5. The length and consistency of employment history before and after the offense or conduct.
  6. Rehabilitation efforts, e.g., education/training.
  7. Employment or character references or any other information regarding fitness for the particular position.
  8. Whether the individual is bonded under federal, state or local bonding program.


Best Wishes for a great 2017,

Larry Henry

EEOC Rule on Affirmative Action for Individuals With Disabilities in Federal Employment

Thu, January 5th, 2017 - 12:40 pm - By Gordon Basichis

No Comments »

From the Legal Group, Seyfarth and Shaw LLP


By Erin Dougherty Foley and Craig B. Simonsen

Seyfarth Synopsis: These new regulations require federal agencies to be “model employers” of individuals with disabilities. As such, they now must take specific steps that are “reasonably designed” to gradually increase the number of employees who have a disability.

We had blogged previously about the Equal Employment Opportunity Commission’s Advance Notice of Proposed Rulemaking (ANPR), inviting the public to comment on how it should amend its regulations implementing Section 501 of the Rehabilitation Act of 1973, and to clarify the federal government’s obligation to be a model employer of individuals with disabilities. 79 Fed. Reg. 27824 (May 15, 2014).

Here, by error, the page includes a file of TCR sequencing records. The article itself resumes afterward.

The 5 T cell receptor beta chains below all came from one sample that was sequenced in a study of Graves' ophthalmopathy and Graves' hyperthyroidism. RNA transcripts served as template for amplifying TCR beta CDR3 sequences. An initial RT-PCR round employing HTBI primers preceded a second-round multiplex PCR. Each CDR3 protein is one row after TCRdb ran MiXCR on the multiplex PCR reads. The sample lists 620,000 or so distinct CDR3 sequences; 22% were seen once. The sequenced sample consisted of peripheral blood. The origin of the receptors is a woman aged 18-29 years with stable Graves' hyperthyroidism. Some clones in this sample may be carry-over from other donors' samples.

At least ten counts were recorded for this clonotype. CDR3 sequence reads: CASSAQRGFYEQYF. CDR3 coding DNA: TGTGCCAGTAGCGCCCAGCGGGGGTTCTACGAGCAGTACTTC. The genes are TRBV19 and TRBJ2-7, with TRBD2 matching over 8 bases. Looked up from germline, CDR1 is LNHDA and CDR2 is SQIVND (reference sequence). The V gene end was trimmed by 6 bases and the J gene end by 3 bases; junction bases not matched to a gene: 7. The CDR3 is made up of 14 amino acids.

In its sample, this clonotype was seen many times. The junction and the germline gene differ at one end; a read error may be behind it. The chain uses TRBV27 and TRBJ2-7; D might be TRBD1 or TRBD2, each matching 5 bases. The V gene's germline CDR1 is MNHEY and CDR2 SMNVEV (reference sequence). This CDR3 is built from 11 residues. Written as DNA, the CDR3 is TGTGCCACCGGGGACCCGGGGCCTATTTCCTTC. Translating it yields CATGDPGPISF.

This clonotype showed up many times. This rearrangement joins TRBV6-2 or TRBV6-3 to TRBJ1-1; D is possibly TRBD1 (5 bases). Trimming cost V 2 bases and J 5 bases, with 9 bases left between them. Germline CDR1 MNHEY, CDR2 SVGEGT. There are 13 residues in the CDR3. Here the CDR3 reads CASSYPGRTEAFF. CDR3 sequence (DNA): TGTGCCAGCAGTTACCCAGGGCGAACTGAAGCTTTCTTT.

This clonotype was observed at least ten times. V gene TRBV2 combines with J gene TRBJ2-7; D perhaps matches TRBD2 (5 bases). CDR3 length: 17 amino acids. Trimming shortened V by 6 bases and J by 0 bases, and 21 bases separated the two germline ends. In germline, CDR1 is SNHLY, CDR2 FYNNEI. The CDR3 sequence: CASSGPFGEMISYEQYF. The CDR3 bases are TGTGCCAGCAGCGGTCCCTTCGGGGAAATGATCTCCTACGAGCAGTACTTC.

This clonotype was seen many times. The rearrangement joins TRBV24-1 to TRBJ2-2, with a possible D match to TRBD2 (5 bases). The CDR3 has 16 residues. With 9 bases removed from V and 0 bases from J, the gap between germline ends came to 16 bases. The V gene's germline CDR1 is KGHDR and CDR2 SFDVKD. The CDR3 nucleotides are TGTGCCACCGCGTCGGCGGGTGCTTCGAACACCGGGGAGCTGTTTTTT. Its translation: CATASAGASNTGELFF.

The regulations — which apply only to federal agencies — that previously implemented the Section 501 affirmative action requirement simply stated that the federal government shall be a “model employer of individuals with disabilities,” and that federal agencies shall “give full consideration to the hiring, placement, and advancement of qualified individuals with disabilities.”

For the complete article, please click on this link.

Next Page »